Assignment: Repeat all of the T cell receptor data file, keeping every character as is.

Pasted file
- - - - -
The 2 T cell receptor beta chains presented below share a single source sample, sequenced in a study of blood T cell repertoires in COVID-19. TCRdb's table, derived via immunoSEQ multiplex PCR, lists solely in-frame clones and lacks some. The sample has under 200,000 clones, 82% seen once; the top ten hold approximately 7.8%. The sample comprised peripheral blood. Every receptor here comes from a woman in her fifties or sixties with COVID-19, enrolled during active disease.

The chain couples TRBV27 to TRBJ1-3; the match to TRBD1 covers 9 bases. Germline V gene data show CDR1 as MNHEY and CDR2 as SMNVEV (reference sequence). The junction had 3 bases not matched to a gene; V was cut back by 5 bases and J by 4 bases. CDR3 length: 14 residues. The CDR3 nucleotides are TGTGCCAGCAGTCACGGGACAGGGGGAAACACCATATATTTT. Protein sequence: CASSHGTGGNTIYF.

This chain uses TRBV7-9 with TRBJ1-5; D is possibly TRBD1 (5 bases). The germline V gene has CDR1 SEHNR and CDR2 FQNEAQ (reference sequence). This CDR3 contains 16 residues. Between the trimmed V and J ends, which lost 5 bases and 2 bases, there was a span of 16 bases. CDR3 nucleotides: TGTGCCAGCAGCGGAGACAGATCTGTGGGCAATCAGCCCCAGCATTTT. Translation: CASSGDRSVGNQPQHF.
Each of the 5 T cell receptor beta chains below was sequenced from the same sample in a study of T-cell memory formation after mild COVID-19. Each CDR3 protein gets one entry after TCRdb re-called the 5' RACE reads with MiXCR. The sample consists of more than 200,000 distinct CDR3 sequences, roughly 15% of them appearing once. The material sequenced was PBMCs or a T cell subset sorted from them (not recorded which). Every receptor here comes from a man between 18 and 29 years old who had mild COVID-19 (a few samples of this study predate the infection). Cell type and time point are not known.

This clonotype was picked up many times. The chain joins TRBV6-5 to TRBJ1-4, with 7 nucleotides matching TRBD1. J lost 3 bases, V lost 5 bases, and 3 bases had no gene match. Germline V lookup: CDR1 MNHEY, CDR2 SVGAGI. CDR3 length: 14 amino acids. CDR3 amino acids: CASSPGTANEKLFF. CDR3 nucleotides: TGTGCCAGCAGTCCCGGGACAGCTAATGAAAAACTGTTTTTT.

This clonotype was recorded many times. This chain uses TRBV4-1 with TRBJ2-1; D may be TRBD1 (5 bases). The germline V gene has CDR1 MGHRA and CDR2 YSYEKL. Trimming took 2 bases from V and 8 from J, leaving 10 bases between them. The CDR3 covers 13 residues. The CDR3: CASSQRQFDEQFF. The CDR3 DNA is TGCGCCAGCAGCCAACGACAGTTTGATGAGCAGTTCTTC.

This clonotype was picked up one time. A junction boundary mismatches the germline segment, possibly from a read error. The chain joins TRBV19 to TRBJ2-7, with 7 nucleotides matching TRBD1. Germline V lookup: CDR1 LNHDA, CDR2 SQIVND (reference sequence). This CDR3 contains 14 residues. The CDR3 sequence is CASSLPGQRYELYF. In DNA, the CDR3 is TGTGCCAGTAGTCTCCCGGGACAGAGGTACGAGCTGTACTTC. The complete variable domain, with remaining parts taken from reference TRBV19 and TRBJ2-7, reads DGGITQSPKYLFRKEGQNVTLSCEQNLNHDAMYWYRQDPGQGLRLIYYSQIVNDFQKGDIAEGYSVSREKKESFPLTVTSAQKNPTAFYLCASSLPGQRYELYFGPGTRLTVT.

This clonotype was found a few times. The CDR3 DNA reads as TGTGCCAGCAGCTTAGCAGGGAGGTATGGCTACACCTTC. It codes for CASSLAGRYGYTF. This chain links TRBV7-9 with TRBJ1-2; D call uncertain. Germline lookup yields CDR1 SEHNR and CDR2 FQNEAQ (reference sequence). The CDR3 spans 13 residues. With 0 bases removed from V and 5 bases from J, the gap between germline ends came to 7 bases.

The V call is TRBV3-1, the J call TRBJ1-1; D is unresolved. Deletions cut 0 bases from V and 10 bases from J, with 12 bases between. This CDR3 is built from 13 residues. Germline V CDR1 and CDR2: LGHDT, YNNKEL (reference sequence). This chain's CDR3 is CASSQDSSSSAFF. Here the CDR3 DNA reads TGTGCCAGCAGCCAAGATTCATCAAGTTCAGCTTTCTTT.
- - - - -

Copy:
The 2 T cell receptor beta chains presented below share a single source sample, sequenced in a study of blood T cell repertoires in COVID-19. TCRdb's table, derived via immunoSEQ multiplex PCR, lists solely in-frame clones and lacks some. The sample has under 200,000 clones, 82% seen once; the top ten hold approximately 7.8%. The sample comprised peripheral blood. Every receptor here comes from a woman in her fifties or sixties with COVID-19, enrolled during active disease.

The chain couples TRBV27 to TRBJ1-3; the match to TRBD1 covers 9 bases. Germline V gene data show CDR1 as MNHEY and CDR2 as SMNVEV (reference sequence). The junction had 3 bases not matched to a gene; V was cut back by 5 bases and J by 4 bases. CDR3 length: 14 residues. The CDR3 nucleotides are TGTGCCAGCAGTCACGGGACAGGGGGAAACACCATATATTTT. Protein sequence: CASSHGTGGNTIYF.

This chain uses TRBV7-9 with TRBJ1-5; D is possibly TRBD1 (5 bases). The germline V gene has CDR1 SEHNR and CDR2 FQNEAQ (reference sequence). This CDR3 contains 16 residues. Between the trimmed V and J ends, which lost 5 bases and 2 bases, there was a span of 16 bases. CDR3 nucleotides: TGTGCCAGCAGCGGAGACAGATCTGTGGGCAATCAGCCCCAGCATTTT. Translation: CASSGDRSVGNQPQHF.
Each of the 5 T cell receptor beta chains below was sequenced from the same sample in a study of T-cell memory formation after mild COVID-19. Each CDR3 protein gets one entry after TCRdb re-called the 5' RACE reads with MiXCR. The sample consists of more than 200,000 distinct CDR3 sequences, roughly 15% of them appearing once. The material sequenced was PBMCs or a T cell subset sorted from them (not recorded which). Every receptor here comes from a man between 18 and 29 years old who had mild COVID-19 (a few samples of this study predate the infection). Cell type and time point are not known.

This clonotype was picked up many times. The chain joins TRBV6-5 to TRBJ1-4, with 7 nucleotides matching TRBD1. J lost 3 bases, V lost 5 bases, and 3 bases had no gene match. Germline V lookup: CDR1 MNHEY, CDR2 SVGAGI. CDR3 length: 14 amino acids. CDR3 amino acids: CASSPGTANEKLFF. CDR3 nucleotides: TGTGCCAGCAGTCCCGGGACAGCTAATGAAAAACTGTTTTTT.

This clonotype was recorded many times. This chain uses TRBV4-1 with TRBJ2-1; D may be TRBD1 (5 bases). The germline V gene has CDR1 MGHRA and CDR2 YSYEKL. Trimming took 2 bases from V and 8 from J, leaving 10 bases between them. The CDR3 covers 13 residues. The CDR3: CASSQRQFDEQFF. The CDR3 DNA is TGCGCCAGCAGCCAACGACAGTTTGATGAGCAGTTCTTC.

This clonotype was picked up one time. A junction boundary mismatches the germline segment, possibly from a read error. The chain joins TRBV19 to TRBJ2-7, with 7 nucleotides matching TRBD1. Germline V lookup: CDR1 LNHDA, CDR2 SQIVND (reference sequence). This CDR3 contains 14 residues. The CDR3 sequence is CASSLPGQRYELYF. In DNA, the CDR3 is TGTGCCAGTAGTCTCCCGGGACAGAGGTACGAGCTGTACTTC. The complete variable domain, with remaining parts taken from reference TRBV19 and TRBJ2-7, reads DGGITQSPKYLFRKEGQNVTLSCEQNLNHDAMYWYRQDPGQGLRLIYYSQIVNDFQKGDIAEGYSVSREKKESFPLTVTSAQKNPTAFYLCASSLPGQRYELYFGPGTRLTVT.

This clonotype was found a few times. The CDR3 DNA reads as TGTGCCAGCAGCTTAGCAGGGAGGTATGGCTACACCTTC. It codes for CASSLAGRYGYTF. This chain links TRBV7-9 with TRBJ1-2; D call uncertain. Germline lookup yields CDR1 SEHNR and CDR2 FQNEAQ (reference sequence). The CDR3 spans 13 residues. With 0 bases removed from V and 5 bases from J, the gap between germline ends came to 7 bases.

The V call is TRBV3-1, the J call TRBJ1-1; D is unresolved. Deletions cut 0 bases from V and 10 bases from J, with 12 bases between. This CDR3 is built from 13 residues. Germline V CDR1 and CDR2: LGHDT, YNNKEL (reference sequence). This chain's CDR3 is CASSQDSSSSAFF. Here the CDR3 DNA reads TGTGCCAGCAGCCAAGATTCATCAAGTTCAGCTTTCTTT.